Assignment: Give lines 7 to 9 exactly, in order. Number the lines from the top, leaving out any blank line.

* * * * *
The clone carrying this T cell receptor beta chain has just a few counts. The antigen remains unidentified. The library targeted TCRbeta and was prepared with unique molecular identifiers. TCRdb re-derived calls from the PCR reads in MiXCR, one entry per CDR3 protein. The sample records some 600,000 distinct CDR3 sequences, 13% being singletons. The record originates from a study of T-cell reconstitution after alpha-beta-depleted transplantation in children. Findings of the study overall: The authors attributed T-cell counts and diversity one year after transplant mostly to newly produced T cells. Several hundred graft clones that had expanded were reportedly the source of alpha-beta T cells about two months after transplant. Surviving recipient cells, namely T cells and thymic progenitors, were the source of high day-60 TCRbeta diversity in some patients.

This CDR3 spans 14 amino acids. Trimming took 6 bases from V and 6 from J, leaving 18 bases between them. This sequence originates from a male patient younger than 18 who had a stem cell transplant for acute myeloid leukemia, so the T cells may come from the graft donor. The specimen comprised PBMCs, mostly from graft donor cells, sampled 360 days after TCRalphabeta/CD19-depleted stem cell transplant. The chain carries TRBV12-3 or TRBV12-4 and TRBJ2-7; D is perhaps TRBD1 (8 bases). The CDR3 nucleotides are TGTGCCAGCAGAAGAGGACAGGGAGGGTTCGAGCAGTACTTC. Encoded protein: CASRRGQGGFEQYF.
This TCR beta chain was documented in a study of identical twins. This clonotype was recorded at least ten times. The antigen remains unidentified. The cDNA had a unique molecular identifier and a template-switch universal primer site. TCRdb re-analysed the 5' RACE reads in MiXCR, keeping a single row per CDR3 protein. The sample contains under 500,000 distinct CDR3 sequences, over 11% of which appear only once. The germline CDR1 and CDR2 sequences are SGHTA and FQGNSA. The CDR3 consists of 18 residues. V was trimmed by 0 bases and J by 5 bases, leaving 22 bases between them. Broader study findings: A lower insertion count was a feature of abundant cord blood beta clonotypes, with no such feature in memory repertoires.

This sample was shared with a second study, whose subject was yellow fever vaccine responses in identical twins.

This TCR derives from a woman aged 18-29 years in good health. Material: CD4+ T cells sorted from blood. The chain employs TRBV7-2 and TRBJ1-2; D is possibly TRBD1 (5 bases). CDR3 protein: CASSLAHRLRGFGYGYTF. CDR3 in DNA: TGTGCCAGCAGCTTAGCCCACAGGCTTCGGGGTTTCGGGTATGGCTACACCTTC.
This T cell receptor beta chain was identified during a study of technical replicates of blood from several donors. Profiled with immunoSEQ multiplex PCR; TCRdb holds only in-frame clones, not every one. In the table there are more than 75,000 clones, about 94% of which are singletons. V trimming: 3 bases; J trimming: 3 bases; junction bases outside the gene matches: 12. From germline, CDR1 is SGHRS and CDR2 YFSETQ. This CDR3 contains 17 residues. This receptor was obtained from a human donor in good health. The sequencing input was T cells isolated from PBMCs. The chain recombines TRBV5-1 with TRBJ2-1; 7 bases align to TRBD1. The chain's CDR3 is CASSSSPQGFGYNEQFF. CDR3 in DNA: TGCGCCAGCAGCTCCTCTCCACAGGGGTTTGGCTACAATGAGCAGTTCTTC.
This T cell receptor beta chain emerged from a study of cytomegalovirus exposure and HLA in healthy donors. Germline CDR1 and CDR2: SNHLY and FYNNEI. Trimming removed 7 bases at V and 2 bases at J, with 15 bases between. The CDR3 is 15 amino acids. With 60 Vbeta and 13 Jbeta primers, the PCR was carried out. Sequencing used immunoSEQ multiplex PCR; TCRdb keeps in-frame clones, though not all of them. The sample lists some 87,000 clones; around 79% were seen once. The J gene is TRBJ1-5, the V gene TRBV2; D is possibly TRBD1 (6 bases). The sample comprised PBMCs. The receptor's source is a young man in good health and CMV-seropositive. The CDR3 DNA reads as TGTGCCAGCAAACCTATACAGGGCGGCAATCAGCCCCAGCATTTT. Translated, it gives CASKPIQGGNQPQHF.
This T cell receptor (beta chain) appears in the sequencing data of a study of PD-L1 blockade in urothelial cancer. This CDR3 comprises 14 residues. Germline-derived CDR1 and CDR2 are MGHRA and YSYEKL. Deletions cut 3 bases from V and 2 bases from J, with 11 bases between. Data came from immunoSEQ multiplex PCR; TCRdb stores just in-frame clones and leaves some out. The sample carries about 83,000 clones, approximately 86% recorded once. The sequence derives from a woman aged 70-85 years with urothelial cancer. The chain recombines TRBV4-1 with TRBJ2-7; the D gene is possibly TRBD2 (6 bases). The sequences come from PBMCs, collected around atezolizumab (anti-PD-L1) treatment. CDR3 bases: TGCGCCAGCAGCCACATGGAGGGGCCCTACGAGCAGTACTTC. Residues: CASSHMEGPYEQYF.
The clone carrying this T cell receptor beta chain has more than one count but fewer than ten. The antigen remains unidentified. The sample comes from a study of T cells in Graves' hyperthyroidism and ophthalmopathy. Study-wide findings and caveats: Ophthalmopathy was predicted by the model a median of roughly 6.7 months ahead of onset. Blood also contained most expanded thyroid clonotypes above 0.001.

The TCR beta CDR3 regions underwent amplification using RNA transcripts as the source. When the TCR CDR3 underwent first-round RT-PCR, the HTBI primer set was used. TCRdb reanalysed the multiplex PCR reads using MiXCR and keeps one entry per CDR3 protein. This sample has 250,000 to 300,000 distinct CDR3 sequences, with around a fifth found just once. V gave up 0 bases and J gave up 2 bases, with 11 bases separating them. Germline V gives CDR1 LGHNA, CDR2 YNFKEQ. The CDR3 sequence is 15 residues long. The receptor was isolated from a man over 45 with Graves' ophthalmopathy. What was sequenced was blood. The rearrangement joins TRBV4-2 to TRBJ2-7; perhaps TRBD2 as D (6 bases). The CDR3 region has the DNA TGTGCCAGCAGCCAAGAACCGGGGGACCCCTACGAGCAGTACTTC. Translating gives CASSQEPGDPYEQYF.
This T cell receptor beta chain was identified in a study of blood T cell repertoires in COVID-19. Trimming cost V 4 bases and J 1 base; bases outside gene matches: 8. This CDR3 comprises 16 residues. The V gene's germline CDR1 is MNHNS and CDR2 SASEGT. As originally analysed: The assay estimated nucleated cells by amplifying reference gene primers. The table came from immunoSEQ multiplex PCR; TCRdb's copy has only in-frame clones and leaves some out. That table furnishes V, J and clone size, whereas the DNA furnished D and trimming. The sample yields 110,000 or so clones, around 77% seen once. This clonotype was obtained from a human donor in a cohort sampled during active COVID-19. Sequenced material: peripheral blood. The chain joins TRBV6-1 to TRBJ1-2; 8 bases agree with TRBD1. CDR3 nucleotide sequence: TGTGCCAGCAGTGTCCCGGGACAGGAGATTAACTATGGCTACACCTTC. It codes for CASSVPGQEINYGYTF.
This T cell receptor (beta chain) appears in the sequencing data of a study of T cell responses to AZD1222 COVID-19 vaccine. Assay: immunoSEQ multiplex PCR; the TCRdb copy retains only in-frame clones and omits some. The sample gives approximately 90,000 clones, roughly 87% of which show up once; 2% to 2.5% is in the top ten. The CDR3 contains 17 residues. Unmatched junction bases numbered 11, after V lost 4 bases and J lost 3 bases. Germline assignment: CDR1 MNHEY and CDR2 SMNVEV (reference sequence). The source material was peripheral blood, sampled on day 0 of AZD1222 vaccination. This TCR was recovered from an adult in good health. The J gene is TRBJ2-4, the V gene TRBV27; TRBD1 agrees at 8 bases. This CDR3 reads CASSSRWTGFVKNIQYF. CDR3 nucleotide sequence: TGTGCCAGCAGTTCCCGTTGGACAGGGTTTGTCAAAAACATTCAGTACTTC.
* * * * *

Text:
This T cell receptor beta chain emerged from a study of cytomegalovirus exposure and HLA in healthy donors. Germline CDR1 and CDR2: SNHLY and FYNNEI. Trimming removed 7 bases at V and 2 bases at J, with 15 bases between. The CDR3 is 15 amino acids. With 60 Vbeta and 13 Jbeta primers, the PCR was carried out. Sequencing used immunoSEQ multiplex PCR; TCRdb keeps in-frame clones, though not all of them. The sample lists some 87,000 clones; around 79% were seen once. The J gene is TRBJ1-5, the V gene TRBV2; D is possibly TRBD1 (6 bases). The sample comprised PBMCs. The receptor's source is a young man in good health and CMV-seropositive. The CDR3 DNA reads as TGTGCCAGCAAACCTATACAGGGCGGCAATCAGCCCCAGCATTTT. Translated, it gives CASKPIQGGNQPQHF.
This T cell receptor (beta chain) appears in the sequencing data of a study of PD-L1 blockade in urothelial cancer. This CDR3 comprises 14 residues. Germline-derived CDR1 and CDR2 are MGHRA and YSYEKL. Deletions cut 3 bases from V and 2 bases from J, with 11 bases between. Data came from immunoSEQ multiplex PCR; TCRdb stores just in-frame clones and leaves some out. The sample carries about 83,000 clones, approximately 86% recorded once. The sequence derives from a woman aged 70-85 years with urothelial cancer. The chain recombines TRBV4-1 with TRBJ2-7; the D gene is possibly TRBD2 (6 bases). The sequences come from PBMCs, collected around atezolizumab (anti-PD-L1) treatment. CDR3 bases: TGCGCCAGCAGCCACATGGAGGGGCCCTACGAGCAGTACTTC. Residues: CASSHMEGPYEQYF.
The clone carrying this T cell receptor beta chain has more than one count but fewer than ten. The antigen remains unidentified. The sample comes from a study of T cells in Graves' hyperthyroidism and ophthalmopathy. Study-wide findings and caveats: Ophthalmopathy was predicted by the model a median of roughly 6.7 months ahead of onset. Blood also contained most expanded thyroid clonotypes above 0.001.